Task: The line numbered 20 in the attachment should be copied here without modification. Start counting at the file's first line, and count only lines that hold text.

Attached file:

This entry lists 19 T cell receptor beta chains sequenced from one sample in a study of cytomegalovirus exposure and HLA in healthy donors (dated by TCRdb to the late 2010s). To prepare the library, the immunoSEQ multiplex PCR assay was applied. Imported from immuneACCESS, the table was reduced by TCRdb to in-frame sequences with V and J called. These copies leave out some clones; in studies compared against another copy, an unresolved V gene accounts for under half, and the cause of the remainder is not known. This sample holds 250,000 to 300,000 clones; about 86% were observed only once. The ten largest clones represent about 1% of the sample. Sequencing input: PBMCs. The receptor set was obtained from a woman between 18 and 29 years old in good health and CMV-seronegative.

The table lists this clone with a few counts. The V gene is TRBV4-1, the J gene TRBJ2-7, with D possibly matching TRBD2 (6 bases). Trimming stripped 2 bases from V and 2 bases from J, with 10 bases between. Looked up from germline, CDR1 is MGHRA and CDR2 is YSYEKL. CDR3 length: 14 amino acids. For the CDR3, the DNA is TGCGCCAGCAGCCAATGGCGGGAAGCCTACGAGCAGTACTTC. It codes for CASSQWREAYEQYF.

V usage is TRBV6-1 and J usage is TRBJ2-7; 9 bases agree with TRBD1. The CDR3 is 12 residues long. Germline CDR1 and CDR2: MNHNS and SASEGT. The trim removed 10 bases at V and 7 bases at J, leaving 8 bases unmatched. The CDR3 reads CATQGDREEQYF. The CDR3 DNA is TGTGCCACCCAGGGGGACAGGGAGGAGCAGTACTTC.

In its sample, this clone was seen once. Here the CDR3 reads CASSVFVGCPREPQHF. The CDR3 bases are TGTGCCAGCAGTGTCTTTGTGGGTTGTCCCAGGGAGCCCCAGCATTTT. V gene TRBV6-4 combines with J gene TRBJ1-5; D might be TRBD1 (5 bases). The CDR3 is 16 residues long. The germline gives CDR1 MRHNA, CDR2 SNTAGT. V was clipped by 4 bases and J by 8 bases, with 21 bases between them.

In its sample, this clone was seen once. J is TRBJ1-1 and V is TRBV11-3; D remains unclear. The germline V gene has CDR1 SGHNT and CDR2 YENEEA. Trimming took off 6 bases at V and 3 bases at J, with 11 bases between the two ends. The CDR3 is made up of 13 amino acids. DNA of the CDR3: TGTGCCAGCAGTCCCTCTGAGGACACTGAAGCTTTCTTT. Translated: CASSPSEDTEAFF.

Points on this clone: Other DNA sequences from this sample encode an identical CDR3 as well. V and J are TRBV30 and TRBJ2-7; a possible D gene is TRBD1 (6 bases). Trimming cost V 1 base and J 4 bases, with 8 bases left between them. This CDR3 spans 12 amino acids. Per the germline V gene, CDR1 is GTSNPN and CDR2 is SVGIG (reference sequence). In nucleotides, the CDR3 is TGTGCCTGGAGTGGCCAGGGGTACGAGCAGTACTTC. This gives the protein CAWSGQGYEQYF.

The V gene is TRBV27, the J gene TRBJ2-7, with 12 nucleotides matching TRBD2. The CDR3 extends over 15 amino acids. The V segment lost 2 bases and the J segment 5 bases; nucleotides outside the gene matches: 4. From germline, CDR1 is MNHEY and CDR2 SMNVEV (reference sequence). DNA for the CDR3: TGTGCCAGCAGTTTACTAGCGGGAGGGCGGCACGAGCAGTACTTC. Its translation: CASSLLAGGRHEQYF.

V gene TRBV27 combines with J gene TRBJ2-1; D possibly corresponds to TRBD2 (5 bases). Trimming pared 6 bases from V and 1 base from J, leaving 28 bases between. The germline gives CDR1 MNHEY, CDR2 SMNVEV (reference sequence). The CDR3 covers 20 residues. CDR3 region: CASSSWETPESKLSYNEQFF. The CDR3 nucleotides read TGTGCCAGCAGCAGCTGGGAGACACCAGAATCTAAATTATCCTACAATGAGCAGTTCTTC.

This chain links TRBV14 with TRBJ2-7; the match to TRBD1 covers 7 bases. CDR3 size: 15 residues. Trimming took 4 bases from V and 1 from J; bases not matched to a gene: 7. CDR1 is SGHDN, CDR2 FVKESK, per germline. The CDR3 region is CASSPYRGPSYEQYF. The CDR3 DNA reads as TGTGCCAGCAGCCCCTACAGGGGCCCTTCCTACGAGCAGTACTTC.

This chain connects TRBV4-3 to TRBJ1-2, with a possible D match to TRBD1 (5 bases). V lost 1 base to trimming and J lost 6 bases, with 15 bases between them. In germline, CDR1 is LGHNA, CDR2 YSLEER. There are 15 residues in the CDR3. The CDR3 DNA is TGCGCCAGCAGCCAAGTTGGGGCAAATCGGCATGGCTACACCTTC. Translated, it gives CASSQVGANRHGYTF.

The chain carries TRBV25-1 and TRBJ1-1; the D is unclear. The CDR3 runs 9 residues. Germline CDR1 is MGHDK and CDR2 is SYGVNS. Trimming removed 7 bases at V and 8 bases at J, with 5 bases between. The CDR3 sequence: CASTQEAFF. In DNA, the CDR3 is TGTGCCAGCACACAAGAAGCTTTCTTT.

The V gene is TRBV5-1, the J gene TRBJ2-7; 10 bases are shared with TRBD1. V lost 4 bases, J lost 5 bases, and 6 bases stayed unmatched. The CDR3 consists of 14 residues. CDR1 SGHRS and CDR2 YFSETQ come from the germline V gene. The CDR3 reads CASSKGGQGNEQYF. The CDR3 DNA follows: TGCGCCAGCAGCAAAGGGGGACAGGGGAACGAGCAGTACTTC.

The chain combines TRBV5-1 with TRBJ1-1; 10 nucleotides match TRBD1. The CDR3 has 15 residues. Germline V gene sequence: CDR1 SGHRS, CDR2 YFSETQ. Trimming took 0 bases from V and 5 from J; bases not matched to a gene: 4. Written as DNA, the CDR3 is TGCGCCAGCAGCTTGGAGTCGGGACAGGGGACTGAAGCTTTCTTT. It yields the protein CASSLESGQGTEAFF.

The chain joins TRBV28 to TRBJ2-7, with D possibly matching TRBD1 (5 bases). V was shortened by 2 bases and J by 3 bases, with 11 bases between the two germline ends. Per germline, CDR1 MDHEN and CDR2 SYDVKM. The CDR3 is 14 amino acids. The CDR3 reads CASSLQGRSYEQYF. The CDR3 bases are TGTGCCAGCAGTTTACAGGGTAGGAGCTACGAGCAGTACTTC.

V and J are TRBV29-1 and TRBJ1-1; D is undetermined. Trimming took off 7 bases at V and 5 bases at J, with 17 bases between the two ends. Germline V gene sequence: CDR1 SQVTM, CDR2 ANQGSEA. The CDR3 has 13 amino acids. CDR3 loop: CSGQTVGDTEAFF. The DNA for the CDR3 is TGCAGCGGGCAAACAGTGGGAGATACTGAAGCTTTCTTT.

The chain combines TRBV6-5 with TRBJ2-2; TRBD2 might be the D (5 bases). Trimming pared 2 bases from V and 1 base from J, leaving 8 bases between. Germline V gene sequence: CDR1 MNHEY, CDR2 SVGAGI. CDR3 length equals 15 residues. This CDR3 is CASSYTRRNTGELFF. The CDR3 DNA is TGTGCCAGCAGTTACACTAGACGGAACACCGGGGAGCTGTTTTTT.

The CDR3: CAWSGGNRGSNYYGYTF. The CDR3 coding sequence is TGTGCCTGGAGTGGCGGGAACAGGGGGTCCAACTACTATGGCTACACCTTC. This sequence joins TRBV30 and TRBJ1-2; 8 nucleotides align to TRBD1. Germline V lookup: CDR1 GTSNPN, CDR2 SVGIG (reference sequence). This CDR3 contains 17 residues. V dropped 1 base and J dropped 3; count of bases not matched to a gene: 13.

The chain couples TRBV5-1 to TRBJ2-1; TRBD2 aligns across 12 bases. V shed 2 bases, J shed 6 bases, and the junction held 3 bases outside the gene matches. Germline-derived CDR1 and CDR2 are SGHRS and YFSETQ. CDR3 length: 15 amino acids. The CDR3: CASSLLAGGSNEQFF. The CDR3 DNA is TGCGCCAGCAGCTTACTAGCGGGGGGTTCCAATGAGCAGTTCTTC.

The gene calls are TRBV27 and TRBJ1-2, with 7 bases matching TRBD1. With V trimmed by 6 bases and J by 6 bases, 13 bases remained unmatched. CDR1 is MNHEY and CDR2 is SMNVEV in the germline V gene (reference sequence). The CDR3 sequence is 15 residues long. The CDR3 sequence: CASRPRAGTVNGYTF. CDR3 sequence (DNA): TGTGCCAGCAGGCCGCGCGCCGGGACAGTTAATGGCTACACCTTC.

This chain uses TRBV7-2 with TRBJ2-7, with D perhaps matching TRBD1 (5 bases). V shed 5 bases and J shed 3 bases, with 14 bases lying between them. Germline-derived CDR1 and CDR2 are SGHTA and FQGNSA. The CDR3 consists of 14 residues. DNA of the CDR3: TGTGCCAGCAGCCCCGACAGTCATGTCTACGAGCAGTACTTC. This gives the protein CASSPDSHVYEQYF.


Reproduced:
This chain uses TRBV7-2 with TRBJ2-7, with D perhaps matching TRBD1 (5 bases). V shed 5 bases and J shed 3 bases, with 14 bases lying between them. Germline-derived CDR1 and CDR2 are SGHTA and FQGNSA. The CDR3 consists of 14 residues. DNA of the CDR3: TGTGCCAGCAGCCCCGACAGTCATGTCTACGAGCAGTACTTC. This gives the protein CASSPDSHVYEQYF.